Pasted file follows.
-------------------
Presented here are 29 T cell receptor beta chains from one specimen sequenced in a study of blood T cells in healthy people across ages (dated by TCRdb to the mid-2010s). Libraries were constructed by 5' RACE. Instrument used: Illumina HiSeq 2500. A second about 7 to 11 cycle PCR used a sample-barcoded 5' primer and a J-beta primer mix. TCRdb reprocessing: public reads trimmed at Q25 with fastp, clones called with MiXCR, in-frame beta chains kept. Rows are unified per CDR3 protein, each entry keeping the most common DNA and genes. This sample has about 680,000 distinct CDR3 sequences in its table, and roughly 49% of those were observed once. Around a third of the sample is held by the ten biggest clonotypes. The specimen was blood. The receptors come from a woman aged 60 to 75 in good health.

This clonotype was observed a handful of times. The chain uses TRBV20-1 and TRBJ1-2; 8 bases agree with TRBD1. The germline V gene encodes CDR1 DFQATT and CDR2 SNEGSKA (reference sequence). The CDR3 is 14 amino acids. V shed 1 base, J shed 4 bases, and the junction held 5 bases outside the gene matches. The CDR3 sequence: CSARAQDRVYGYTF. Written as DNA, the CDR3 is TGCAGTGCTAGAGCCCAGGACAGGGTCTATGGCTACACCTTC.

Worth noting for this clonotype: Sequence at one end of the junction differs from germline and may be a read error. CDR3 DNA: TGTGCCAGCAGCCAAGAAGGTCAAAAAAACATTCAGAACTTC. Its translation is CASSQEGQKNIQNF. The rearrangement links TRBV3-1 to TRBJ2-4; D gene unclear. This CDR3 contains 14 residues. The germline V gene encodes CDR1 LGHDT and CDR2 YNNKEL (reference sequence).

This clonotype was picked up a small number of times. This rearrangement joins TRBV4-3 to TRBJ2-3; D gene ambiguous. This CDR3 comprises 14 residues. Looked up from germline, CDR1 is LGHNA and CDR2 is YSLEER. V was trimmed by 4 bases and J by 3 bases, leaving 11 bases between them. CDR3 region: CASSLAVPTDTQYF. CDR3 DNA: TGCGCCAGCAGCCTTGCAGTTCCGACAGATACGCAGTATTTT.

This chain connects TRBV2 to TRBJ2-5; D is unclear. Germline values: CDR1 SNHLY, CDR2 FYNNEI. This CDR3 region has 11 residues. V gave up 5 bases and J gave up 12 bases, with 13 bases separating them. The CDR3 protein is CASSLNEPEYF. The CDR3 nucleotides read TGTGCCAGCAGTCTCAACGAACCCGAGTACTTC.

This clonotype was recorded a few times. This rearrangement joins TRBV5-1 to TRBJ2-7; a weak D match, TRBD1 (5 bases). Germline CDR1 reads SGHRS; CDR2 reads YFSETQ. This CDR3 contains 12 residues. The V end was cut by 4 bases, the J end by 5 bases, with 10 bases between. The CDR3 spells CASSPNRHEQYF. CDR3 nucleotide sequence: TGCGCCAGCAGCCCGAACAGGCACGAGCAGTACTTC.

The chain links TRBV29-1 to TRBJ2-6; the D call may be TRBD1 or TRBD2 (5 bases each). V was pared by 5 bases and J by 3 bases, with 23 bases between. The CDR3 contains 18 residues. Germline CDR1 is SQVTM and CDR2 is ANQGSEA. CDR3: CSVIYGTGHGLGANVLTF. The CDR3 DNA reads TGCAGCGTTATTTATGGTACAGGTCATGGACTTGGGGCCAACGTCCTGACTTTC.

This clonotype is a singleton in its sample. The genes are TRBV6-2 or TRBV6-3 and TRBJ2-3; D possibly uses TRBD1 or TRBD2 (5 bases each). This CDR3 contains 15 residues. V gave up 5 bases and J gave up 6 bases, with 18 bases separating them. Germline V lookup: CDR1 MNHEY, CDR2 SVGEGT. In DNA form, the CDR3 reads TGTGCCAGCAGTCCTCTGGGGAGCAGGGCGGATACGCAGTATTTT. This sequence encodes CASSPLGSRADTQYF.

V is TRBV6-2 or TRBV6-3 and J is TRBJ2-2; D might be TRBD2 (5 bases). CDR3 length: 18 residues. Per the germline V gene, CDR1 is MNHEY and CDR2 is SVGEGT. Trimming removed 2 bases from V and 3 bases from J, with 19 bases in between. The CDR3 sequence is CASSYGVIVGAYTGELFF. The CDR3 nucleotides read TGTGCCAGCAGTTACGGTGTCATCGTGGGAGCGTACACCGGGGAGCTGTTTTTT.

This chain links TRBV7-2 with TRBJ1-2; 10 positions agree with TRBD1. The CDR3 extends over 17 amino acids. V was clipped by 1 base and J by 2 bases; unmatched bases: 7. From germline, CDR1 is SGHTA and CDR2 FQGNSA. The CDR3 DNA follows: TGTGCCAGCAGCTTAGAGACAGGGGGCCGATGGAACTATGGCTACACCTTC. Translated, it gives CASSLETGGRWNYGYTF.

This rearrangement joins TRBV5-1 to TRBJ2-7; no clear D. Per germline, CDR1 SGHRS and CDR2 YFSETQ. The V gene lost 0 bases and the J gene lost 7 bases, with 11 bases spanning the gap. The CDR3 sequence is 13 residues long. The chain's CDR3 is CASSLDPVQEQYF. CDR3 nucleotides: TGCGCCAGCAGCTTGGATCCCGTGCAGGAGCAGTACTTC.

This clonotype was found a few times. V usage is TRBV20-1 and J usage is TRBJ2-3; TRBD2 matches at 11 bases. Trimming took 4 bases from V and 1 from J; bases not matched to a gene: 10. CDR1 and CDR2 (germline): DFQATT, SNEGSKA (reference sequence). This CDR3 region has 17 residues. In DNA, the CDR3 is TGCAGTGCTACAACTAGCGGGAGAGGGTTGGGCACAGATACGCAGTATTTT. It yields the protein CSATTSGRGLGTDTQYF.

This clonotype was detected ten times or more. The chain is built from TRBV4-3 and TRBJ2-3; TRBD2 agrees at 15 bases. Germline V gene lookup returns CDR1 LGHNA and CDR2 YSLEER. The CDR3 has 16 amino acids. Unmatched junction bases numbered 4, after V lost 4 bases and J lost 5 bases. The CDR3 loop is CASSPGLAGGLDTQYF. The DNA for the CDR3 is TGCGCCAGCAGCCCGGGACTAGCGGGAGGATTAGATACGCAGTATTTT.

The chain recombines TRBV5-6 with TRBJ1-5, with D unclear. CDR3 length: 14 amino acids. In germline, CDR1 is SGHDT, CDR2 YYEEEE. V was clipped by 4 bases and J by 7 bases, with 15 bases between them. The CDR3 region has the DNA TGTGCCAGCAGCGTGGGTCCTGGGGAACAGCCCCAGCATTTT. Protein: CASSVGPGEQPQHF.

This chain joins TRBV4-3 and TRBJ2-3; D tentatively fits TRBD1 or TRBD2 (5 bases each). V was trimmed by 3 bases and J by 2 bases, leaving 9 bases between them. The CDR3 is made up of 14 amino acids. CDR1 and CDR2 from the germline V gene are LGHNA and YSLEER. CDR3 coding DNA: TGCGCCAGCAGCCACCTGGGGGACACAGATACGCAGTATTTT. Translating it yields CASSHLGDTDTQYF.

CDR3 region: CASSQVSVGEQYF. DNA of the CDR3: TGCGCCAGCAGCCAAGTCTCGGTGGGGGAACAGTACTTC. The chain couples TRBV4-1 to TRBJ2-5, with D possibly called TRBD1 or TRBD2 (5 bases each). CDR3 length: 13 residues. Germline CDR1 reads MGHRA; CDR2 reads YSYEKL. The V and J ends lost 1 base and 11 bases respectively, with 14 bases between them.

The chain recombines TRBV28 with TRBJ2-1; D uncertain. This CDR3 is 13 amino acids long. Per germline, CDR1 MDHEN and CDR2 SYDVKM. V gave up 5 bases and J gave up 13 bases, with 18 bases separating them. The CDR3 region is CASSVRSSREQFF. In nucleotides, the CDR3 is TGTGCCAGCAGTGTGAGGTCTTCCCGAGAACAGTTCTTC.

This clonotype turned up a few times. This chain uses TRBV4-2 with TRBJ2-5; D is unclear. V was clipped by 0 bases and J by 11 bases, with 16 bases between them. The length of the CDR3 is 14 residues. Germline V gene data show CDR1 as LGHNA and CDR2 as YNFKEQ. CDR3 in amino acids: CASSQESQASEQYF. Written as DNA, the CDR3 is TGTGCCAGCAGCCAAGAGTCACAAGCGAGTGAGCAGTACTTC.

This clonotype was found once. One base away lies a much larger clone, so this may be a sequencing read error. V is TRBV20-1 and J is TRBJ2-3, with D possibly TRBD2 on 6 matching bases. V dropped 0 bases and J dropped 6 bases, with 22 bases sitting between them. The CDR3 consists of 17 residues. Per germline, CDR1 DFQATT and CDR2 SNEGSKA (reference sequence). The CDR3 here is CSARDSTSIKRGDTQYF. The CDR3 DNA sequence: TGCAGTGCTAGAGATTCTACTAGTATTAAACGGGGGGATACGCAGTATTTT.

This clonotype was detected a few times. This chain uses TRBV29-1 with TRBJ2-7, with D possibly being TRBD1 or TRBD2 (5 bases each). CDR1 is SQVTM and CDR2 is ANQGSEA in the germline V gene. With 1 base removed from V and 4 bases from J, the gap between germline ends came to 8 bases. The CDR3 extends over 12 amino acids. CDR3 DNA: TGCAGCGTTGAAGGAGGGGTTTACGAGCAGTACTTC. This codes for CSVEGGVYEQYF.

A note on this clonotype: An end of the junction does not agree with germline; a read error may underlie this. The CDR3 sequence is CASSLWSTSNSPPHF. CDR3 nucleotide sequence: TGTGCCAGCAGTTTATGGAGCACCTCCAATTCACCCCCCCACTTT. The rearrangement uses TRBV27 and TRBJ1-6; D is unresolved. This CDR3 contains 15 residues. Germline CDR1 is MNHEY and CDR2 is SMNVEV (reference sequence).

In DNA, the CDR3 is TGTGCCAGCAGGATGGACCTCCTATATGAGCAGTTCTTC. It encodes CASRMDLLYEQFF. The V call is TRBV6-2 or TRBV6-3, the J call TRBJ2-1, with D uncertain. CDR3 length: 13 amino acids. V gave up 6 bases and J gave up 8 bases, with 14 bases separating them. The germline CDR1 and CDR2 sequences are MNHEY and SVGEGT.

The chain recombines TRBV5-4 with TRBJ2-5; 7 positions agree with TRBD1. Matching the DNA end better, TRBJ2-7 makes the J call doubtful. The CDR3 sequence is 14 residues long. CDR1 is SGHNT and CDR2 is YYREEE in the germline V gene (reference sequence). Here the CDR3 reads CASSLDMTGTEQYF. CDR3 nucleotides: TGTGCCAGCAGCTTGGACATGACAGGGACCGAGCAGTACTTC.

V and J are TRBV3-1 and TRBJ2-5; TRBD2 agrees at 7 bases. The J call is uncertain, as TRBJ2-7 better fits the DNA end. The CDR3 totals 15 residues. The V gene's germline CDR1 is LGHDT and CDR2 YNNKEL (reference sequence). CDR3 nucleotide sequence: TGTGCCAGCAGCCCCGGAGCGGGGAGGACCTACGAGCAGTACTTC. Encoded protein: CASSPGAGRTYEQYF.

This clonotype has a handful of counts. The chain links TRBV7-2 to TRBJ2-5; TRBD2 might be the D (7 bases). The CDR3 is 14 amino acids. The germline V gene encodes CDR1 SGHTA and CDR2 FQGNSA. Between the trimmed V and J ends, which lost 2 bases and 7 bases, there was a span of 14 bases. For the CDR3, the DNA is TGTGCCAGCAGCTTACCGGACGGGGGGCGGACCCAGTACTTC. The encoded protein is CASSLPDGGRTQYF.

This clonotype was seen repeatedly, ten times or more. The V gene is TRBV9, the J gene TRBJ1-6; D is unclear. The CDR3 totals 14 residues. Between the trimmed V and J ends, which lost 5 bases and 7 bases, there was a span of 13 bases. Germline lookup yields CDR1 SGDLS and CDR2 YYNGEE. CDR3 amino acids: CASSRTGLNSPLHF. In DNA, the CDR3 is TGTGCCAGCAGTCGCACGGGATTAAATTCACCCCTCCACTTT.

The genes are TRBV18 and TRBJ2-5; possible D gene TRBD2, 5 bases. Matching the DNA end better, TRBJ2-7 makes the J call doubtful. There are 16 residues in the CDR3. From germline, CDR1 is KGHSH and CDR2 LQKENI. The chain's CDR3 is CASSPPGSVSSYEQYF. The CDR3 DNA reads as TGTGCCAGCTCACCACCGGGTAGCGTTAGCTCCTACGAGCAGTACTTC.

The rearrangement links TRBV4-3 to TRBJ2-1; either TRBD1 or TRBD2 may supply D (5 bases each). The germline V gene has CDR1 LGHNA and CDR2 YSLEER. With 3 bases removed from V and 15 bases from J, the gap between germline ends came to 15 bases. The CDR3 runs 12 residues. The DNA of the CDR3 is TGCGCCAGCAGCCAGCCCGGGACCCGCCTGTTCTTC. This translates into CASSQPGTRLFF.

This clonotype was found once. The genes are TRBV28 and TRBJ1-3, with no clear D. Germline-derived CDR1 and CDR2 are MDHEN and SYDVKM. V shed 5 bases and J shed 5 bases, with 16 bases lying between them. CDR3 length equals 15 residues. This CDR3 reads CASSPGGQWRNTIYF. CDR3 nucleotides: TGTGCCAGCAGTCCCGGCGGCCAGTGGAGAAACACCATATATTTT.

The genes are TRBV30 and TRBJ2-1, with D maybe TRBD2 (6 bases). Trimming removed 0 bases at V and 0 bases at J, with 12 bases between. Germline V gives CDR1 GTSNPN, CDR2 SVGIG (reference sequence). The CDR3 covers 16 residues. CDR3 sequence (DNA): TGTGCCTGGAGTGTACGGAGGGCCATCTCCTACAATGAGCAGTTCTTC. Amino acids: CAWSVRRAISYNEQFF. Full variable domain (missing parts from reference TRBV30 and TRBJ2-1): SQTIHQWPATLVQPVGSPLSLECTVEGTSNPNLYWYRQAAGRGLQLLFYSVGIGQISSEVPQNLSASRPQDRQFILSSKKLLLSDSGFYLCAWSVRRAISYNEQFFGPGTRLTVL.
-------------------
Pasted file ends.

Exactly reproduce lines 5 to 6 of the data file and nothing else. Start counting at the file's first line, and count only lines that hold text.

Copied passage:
This chain connects TRBV2 to TRBJ2-5; D is unclear. Germline values: CDR1 SNHLY, CDR2 FYNNEI. This CDR3 region has 11 residues. V gave up 5 bases and J gave up 12 bases, with 13 bases separating them. The CDR3 protein is CASSLNEPEYF. The CDR3 nucleotides read TGTGCCAGCAGTCTCAACGAACCCGAGTACTTC.

This clonotype was recorded a few times. This rearrangement joins TRBV5-1 to TRBJ2-7; a weak D match, TRBD1 (5 bases). Germline CDR1 reads SGHRS; CDR2 reads YFSETQ. This CDR3 contains 12 residues. The V end was cut by 4 bases, the J end by 5 bases, with 10 bases between. The CDR3 spells CASSPNRHEQYF. CDR3 nucleotide sequence: TGCGCCAGCAGCCCGAACAGGCACGAGCAGTACTTC.